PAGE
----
As the number of COVID-19 cases is on an upward climb in the district, testing facilities, especially at the K. A. P. Viswanathan Government Medical College (KAPVGMC) are feeling the weight of the increasing workload.
While the team processing the tests was sizeable last year, many have returned to their regular duties, while those appointed on contract-basis were also relieved of the duty.
The number of samples lifted across the district, on an average day is around 4,500 per day. The testing facility at the KAPVGMC can process 1,600 tests at once, which means they are doing the same routine at least three times. With the Post-Graduate students preparing for upcoming examinations, the laboratory is looking for a boost in manpower.
In 2020, nearly 80 people were deputed to the team, however, with the resumption of other testing units including a TB-culture facility at the college, they have all returned to resume their initial responsibilities, doctors said. Members appointed through the National Health Mission too, left after their contract period was completed. Around 30 team members are running the show now, putting in long hours, sources said.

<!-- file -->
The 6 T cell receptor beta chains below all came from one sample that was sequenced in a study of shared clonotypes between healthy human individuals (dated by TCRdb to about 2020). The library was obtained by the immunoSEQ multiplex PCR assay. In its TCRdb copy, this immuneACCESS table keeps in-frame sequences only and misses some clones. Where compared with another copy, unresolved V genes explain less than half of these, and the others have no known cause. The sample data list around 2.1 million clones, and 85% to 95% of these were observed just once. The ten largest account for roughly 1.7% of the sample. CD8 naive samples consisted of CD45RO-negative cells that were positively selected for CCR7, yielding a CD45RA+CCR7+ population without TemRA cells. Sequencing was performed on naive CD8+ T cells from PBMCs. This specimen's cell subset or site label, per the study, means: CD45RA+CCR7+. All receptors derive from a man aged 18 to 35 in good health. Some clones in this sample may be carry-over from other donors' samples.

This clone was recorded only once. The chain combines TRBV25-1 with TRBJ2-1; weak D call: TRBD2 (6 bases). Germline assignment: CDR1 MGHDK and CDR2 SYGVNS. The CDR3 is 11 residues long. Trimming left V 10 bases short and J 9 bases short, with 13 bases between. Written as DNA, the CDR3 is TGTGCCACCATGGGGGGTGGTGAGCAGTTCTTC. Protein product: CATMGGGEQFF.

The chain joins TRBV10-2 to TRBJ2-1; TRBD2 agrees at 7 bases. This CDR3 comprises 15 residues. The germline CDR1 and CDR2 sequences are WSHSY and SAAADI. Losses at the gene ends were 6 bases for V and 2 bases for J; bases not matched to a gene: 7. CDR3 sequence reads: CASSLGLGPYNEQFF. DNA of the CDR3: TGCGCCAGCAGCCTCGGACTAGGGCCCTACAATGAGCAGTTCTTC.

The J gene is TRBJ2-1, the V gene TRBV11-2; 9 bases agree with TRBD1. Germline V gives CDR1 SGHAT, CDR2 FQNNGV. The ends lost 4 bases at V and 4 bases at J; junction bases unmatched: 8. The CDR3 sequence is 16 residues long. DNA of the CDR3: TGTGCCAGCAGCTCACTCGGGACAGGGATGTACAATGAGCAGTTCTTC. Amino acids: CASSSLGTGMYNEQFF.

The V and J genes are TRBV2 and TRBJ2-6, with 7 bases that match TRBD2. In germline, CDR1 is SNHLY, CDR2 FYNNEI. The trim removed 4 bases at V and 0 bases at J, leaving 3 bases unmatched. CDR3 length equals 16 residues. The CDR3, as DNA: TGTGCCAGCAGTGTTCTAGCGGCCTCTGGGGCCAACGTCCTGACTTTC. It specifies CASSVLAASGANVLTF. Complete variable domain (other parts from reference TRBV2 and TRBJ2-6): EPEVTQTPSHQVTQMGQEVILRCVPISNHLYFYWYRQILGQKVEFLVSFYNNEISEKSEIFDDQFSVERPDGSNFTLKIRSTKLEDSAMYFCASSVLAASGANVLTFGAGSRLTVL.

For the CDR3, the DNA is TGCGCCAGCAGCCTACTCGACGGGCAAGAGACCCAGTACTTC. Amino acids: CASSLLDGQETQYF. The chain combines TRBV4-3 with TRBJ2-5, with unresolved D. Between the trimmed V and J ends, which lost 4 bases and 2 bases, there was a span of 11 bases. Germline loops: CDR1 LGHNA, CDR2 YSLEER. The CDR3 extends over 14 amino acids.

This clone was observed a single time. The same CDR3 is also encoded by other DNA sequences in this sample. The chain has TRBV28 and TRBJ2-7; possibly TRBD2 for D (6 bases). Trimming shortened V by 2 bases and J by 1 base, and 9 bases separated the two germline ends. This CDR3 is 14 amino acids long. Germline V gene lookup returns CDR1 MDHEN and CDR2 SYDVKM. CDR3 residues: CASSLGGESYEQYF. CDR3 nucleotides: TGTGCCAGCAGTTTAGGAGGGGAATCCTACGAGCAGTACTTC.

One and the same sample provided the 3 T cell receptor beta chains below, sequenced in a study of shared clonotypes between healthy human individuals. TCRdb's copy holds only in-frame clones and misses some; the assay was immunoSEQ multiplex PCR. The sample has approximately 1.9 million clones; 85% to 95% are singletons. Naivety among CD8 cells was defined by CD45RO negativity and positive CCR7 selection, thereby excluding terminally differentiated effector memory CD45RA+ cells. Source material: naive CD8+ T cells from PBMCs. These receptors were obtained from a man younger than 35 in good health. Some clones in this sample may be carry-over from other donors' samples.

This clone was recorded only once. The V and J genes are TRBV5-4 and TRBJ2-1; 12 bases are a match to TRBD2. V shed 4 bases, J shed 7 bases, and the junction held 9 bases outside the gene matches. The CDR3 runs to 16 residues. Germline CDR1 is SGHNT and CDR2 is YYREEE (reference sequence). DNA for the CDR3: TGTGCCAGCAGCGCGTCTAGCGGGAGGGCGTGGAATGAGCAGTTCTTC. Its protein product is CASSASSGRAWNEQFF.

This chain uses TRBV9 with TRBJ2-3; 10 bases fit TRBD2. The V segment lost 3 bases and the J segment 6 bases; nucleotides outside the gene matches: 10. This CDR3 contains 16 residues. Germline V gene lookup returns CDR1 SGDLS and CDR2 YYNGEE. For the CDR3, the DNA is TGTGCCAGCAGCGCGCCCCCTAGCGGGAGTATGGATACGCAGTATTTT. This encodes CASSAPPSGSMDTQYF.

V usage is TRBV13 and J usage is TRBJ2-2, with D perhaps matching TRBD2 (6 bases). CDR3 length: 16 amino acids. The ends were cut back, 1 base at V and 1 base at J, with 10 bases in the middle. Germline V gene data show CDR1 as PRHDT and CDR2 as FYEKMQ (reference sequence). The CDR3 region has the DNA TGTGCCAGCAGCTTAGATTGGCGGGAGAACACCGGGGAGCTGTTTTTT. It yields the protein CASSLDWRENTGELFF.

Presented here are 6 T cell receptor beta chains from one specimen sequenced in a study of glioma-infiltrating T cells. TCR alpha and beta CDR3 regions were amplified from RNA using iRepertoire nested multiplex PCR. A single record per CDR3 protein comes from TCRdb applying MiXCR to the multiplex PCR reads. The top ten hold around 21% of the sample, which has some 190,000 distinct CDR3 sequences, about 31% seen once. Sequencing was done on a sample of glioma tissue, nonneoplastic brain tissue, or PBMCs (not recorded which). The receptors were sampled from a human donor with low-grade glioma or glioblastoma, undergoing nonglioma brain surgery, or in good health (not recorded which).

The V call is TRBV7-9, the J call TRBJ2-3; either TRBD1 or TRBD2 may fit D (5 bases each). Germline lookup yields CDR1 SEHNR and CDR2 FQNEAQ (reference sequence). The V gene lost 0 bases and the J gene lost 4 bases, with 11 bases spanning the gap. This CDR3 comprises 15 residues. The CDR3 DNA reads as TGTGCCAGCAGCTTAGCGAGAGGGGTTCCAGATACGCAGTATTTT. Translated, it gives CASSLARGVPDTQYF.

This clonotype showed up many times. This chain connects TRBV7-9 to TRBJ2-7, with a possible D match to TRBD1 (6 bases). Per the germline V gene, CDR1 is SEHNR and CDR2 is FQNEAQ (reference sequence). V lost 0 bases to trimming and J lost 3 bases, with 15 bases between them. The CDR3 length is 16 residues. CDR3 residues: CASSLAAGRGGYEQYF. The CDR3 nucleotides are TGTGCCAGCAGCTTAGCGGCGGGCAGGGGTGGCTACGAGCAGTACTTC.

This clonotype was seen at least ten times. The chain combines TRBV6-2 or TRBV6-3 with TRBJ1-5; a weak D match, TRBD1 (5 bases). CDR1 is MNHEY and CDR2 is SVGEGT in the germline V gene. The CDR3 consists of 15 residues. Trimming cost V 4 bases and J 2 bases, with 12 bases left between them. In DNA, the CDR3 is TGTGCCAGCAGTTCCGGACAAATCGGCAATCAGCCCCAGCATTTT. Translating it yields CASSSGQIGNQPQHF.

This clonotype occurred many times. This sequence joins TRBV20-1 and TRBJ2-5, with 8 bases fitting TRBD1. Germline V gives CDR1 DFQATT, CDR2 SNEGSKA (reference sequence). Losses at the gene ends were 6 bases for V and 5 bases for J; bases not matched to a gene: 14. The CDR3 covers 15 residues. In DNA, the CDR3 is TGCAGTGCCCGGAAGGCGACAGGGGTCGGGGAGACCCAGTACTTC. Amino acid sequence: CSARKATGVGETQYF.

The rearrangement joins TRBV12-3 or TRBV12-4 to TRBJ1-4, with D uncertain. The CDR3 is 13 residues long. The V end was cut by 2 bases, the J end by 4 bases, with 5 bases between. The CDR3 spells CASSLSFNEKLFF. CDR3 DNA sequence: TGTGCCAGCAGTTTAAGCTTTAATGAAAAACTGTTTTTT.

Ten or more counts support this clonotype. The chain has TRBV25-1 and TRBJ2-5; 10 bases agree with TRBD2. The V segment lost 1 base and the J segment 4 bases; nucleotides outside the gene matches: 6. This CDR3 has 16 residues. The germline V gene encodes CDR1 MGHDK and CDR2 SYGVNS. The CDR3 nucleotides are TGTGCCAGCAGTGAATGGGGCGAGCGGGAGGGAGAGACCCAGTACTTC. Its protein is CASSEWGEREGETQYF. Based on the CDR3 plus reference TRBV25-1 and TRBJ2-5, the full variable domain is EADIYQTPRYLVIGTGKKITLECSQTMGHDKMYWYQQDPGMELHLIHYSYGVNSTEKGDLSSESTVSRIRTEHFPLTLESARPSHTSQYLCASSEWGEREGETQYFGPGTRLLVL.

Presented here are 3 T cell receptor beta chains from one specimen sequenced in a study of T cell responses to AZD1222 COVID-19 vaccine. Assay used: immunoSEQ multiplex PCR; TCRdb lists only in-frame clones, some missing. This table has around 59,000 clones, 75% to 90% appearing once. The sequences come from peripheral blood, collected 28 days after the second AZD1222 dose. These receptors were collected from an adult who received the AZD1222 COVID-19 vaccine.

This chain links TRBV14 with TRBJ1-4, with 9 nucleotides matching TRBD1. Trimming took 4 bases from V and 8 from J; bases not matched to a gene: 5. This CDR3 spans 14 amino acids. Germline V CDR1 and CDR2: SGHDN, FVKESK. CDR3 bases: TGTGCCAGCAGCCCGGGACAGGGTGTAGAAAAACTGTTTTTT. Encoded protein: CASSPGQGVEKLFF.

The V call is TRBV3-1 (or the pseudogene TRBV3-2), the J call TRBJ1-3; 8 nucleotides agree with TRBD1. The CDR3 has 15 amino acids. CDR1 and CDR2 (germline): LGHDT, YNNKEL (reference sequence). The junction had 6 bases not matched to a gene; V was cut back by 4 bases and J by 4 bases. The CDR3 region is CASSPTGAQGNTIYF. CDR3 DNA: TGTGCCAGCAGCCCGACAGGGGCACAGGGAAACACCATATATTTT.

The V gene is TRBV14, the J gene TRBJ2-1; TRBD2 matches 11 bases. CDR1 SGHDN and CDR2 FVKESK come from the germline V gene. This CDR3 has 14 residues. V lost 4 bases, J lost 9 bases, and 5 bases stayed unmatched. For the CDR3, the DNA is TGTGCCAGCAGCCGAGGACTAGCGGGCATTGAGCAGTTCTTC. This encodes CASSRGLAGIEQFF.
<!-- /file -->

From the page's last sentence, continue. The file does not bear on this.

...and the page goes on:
While a few private laboratories continue to conduct and process COVID-19 tests, a large number of the load is borne by the KAPVGMC facility.
“Only those whose family members had tested positive earlier, or people with travel requirements go to private facilities. Nearly 90% of the samples are processed at the testing facility at the medical college,” a senior health official said.
Speaking to The Hindu, Gnanaguru Pichaimani, Head, Department of Microbiology at the KAPVGMC, said that he has written a request letter via the District Collector and the Dean to the Health Secretary seeking more hands. He also plans to convene a coordination meeting on a planned way of executing sample collection. “Instead of taking nasal swabs at random locations, the authorities must plan and execute selectively. Areas where patients have already tested positive, areas with a high viral load must be focussed,” he said. Due to the unpredictable nature of the samples, they are also unable to conduct pooled testing. “Even if one of the samples in the pool show positivity, then all of it must be re-tested,” he said.